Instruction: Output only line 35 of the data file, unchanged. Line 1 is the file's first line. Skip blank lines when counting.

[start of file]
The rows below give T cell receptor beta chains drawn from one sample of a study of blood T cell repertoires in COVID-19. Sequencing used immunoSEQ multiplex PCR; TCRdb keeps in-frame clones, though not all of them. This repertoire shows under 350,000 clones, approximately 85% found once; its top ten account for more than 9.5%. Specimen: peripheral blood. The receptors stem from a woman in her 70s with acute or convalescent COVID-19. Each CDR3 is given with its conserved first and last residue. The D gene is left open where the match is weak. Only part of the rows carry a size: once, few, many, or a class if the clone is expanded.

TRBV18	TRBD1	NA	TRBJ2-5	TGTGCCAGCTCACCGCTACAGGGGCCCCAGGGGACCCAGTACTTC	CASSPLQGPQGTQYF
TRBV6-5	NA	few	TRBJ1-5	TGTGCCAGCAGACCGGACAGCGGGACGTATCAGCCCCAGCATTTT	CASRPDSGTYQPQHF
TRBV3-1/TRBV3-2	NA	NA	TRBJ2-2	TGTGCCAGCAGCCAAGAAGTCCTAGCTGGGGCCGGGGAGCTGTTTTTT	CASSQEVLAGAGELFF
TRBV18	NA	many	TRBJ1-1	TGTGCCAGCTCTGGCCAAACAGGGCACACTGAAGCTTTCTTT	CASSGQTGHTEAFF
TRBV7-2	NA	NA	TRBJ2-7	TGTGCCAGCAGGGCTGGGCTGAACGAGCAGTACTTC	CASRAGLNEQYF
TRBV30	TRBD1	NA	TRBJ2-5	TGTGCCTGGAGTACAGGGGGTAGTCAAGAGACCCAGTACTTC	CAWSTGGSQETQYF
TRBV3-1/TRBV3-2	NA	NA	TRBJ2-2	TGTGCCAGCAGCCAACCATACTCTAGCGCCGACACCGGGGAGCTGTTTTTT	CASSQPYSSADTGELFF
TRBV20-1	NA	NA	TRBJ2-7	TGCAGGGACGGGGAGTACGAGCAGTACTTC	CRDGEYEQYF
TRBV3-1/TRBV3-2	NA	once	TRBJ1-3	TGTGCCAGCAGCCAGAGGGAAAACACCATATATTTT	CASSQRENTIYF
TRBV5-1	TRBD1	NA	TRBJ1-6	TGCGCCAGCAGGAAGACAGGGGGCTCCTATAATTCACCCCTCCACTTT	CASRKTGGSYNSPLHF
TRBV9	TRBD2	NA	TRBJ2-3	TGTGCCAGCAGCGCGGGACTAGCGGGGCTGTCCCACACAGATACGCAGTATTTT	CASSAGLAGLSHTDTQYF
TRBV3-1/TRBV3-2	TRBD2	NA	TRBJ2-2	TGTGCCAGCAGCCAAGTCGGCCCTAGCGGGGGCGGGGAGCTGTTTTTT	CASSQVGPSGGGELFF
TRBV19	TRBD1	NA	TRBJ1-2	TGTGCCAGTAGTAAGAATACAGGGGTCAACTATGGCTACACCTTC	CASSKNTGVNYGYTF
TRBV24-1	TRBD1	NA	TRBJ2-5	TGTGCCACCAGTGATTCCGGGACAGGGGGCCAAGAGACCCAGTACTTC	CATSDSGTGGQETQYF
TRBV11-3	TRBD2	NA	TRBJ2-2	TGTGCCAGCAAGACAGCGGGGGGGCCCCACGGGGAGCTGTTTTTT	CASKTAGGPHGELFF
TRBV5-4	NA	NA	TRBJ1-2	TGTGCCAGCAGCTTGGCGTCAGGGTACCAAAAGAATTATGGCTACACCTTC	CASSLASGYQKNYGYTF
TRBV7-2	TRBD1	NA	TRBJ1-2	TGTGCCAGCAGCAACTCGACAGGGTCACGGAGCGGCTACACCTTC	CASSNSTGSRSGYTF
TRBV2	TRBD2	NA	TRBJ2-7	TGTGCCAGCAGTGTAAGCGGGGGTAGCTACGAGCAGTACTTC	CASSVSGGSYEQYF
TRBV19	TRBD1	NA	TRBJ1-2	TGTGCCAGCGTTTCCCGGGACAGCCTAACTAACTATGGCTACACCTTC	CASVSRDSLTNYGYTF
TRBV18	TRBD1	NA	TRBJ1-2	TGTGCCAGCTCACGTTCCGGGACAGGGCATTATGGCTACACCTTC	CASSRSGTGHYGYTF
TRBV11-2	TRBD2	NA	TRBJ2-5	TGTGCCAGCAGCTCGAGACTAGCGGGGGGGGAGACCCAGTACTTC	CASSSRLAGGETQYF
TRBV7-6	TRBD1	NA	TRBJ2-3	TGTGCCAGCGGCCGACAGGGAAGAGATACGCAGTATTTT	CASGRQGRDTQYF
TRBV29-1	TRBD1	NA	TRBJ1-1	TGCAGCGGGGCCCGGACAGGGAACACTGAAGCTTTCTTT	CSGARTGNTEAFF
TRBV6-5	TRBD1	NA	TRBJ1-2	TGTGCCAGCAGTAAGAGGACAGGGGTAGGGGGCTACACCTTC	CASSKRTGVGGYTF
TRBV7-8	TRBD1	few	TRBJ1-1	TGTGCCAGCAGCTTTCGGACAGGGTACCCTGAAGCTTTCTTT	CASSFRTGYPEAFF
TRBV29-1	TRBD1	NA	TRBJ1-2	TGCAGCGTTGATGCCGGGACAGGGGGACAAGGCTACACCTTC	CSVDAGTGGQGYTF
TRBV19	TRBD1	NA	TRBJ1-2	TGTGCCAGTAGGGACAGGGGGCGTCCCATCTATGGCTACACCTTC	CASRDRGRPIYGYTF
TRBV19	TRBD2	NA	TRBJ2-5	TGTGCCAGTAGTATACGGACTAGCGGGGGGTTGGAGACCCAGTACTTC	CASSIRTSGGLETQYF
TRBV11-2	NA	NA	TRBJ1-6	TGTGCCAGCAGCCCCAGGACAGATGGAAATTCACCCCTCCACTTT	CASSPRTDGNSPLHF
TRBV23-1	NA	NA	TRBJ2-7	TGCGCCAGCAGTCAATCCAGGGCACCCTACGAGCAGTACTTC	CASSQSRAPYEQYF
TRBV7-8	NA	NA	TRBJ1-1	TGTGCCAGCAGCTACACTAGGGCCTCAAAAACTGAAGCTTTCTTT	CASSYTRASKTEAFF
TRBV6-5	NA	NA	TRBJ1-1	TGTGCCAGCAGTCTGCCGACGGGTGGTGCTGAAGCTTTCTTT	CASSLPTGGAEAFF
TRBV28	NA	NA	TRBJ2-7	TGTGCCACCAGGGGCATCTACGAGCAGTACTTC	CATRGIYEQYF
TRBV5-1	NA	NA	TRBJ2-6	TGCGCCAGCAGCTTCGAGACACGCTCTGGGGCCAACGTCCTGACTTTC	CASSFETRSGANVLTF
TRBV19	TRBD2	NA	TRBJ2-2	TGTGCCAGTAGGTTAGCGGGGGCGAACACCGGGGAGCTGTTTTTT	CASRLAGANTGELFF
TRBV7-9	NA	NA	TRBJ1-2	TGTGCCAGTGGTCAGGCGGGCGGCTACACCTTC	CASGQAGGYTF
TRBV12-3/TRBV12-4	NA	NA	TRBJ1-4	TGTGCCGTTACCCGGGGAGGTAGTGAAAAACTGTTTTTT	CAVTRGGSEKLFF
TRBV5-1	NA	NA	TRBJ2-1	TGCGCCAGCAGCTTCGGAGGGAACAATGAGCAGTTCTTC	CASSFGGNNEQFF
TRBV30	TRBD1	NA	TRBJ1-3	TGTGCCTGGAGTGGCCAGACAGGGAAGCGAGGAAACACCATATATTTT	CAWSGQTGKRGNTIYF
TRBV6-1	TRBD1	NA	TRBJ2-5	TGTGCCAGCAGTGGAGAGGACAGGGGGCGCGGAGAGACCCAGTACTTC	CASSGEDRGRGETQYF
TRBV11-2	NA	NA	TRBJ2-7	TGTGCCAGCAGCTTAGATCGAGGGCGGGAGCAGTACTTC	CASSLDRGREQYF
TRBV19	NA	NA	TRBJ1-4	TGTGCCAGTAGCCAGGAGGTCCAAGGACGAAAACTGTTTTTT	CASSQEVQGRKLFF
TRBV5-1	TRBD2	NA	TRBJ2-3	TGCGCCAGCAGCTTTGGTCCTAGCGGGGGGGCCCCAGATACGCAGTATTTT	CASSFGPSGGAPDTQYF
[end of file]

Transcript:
TRBV5-1	NA	NA	TRBJ2-6	TGCGCCAGCAGCTTCGAGACACGCTCTGGGGCCAACGTCCTGACTTTC	CASSFETRSGANVLTF